As you are making your sight-seeing plans for Maui, I do hope you are planning in a visit to the summit of Haleakala. Did you know that the name Haleakala means “house of the sun” in Hawaiian? Given the meaning of Haleakala, I think it’s fitting to visit the summit for sunrise or sunset. Which is better? That’s a good question and I tend to lean towards sunrise. Here are my thoughts on Haleakala for sunrise versus sunset.
Practically speaking, you’re going to be jet lagged anyway so make good use of the time and see sunrise. To some extent you will be jet lagged, particularly if you are flying from the East. From my experience, I tend to be a early riser when I visit Hawaii. The first couple of days, I tend to wake up in the wee hours of the morning. Take advantage of your jet lag on the first or second day and drive up to Haleakala for sunrise.
On the flip side of the jet lag issue, if you want to watch sunset, you may want to wait to go to Haleakala towards the end of your stay. On the first few days I’m in Hawaii, I get sleepy early in the evening – I’m talking around 7:30 or 8:00pm. So, if sunset is around 6:30pm and I’ve got to drive two hours back to my accommodation, I’m going to be fighting to stay awake while driving in the dark down a steep and winding road. That’s not a good combination.
A bonus of getting to the summit early is that you get to stargaze before watching the sky and clouds slowly light up with vivid sunrise colors. It’s hard to put into words how amazing this experience is. I’d encourage you to be observant as you watch this natural show and you will be rewarded. Now I know you can watch this sequence in reverse if you go for sunset, however, if you are fighting jet lag and you’re getting colder by the minute as the sun’s warmth goes away, you’re less likely to persevere to a nice dark sky for stargazing.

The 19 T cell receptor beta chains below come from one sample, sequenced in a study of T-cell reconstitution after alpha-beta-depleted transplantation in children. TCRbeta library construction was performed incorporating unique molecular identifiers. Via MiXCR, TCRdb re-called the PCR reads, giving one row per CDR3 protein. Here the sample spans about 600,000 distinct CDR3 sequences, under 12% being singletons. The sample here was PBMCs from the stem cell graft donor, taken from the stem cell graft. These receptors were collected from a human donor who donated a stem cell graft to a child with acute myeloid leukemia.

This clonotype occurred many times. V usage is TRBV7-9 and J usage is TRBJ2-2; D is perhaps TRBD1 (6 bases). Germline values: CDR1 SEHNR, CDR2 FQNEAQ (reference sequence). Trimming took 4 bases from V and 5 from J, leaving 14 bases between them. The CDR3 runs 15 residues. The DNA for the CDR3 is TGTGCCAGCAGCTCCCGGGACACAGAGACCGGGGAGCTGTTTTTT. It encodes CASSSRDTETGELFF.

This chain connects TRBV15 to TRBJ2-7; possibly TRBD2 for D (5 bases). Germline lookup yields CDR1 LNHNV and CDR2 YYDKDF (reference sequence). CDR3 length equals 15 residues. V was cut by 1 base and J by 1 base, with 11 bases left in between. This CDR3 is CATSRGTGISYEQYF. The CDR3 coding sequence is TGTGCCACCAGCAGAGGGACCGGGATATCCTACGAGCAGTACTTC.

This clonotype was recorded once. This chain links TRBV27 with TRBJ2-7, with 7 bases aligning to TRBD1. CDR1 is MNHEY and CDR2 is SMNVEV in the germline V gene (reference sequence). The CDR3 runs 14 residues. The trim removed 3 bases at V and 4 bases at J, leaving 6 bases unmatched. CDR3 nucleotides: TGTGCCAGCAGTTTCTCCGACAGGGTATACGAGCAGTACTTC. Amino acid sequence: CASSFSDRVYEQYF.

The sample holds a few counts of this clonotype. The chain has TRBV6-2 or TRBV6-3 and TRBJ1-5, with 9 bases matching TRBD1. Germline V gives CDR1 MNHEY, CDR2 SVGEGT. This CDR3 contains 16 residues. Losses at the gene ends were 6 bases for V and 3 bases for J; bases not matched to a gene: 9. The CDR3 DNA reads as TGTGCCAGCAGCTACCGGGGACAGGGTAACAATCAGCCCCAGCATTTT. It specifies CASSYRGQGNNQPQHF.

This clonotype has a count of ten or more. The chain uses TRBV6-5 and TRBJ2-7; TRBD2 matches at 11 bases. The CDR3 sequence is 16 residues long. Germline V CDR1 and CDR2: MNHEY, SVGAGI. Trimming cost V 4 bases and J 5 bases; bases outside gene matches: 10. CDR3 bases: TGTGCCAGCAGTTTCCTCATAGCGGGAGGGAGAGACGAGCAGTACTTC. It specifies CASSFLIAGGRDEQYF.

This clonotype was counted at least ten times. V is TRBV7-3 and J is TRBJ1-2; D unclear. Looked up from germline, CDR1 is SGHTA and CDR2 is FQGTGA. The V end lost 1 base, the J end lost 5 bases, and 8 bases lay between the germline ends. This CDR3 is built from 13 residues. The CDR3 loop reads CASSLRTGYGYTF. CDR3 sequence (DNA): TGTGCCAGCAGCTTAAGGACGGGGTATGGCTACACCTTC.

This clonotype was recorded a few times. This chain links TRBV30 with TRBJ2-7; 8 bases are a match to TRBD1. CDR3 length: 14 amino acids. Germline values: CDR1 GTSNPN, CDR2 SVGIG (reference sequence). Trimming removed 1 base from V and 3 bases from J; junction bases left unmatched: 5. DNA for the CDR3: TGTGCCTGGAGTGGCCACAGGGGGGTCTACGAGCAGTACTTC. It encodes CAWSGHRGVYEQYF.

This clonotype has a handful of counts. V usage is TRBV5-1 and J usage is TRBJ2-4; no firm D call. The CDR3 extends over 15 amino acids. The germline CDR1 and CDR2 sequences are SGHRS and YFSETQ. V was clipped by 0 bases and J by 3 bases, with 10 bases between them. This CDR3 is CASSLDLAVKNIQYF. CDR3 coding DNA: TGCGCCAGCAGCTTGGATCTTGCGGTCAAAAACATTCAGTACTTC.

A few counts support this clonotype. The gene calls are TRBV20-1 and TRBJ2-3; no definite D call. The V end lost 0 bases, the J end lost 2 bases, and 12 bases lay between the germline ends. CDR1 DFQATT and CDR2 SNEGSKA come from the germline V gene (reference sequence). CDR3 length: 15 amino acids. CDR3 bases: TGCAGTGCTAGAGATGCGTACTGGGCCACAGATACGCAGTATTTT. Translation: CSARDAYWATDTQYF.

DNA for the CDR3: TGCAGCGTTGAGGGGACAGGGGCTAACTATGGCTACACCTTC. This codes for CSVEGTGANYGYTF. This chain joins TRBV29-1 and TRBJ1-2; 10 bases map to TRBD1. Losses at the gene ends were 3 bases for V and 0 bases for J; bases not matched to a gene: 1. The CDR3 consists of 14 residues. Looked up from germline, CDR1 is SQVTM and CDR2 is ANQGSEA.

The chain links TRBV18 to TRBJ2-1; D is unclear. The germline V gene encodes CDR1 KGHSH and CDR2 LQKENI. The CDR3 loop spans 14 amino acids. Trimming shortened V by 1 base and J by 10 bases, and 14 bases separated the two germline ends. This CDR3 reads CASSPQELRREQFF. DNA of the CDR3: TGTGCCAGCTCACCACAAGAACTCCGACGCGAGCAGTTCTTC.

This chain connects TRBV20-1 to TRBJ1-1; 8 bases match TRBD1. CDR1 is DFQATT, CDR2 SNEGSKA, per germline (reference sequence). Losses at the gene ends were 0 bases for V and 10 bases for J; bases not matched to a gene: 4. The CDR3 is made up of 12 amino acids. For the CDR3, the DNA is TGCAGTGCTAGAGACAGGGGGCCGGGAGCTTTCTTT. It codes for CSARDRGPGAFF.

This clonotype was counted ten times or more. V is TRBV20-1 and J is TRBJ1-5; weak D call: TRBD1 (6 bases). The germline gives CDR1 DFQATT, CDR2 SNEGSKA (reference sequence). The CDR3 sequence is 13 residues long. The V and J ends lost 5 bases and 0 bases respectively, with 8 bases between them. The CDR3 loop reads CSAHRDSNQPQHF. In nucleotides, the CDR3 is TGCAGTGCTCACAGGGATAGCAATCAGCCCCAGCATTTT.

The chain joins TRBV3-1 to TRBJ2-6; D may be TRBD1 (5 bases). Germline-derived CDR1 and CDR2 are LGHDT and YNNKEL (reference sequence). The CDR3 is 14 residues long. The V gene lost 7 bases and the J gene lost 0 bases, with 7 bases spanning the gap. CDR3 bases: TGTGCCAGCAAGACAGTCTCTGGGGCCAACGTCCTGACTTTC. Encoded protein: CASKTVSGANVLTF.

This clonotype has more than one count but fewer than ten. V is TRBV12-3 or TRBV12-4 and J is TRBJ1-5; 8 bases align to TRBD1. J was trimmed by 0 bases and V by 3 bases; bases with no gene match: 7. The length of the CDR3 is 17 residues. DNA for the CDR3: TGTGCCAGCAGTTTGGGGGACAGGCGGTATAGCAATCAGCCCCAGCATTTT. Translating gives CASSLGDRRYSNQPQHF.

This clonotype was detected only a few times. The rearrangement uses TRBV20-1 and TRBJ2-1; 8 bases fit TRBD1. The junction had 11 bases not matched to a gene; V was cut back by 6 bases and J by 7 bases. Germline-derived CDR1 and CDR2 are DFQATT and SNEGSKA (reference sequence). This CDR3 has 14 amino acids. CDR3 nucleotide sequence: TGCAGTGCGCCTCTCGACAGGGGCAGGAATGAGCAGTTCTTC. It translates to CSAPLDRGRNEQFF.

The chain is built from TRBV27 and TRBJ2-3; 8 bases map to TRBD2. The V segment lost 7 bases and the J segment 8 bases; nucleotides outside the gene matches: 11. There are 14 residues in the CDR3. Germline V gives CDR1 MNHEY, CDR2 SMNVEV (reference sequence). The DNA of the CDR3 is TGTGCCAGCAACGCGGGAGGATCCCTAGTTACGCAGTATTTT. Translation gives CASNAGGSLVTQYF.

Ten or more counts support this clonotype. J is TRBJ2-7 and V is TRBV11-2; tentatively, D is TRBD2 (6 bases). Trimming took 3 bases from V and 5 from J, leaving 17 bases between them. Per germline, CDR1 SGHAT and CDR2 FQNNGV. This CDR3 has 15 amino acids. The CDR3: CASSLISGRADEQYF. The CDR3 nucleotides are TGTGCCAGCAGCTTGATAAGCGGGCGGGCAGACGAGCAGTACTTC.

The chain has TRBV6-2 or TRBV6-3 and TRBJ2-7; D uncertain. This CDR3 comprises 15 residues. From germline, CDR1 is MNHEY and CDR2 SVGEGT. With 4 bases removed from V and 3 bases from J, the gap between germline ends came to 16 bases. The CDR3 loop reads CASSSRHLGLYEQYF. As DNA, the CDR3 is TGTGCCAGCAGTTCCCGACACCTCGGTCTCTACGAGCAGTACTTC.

Sunrise is more dramatic in my opinion. Not only are you there early watching the sky change from dark to colorful lights, but the surreal, moon-like landscape of Haleakala summit is displayed at sunrise.
I have always found that it’s easer to drive uphill than driving downhill in the dark. Has anyone else noticed that, too? I grew up in the mountains of North Carolina, so I feel like I know a thing or two about driving on steep, curvy roads. The road to the summit of Haleakala is very steep and abundantly filled with hairpin turns. I prefer to navigate up this tricky road in the dark before sunrise rather than down the road after sunset. Driving the road in the daytime is challenging enough. There are no street lights along the road, so it is very, very dark at night.
We created this video of the drive down Haleakala summit from a mid-day visit. Take notice that there aren’t many/any guard rails.
With Haleakala meaning house of the sun, I think it’s more fitting to greet the sun on its house. Maybe I’m too much of a romantic, but I feel like watching sunrise on Haleakala has a cultural significance because of its name.
Now that I’ve gone all goo goo gah gah over Haleakala sunrise, you may be wondering if there are any plus sides to watching sunset. Yes, there are upsides to watching sunset. For starters, you’ll find less crowds at sunset. You’ll also find that the temperature is warmer for sunset. At 10,000 feet above sea level, it does get chilly especially without the warmth of the sun.
If you’ve been trying to decide between Haleakala sunrise or sunset, I hope this article has helped you make your decision. Be sure to see all my tips for watching Haleakala sunrise.
Here’s a video about Haleakala sunrise narrated by Nan Cabatbat, Cultural Educator. In this video notice that Ms. Cabatbat says that she’s been watching sunrise at Haleakala for the past 17 years and she’s never seen the same sunrise yet.
Have you seen Haleakala sunrise or sunset? What did you think of it?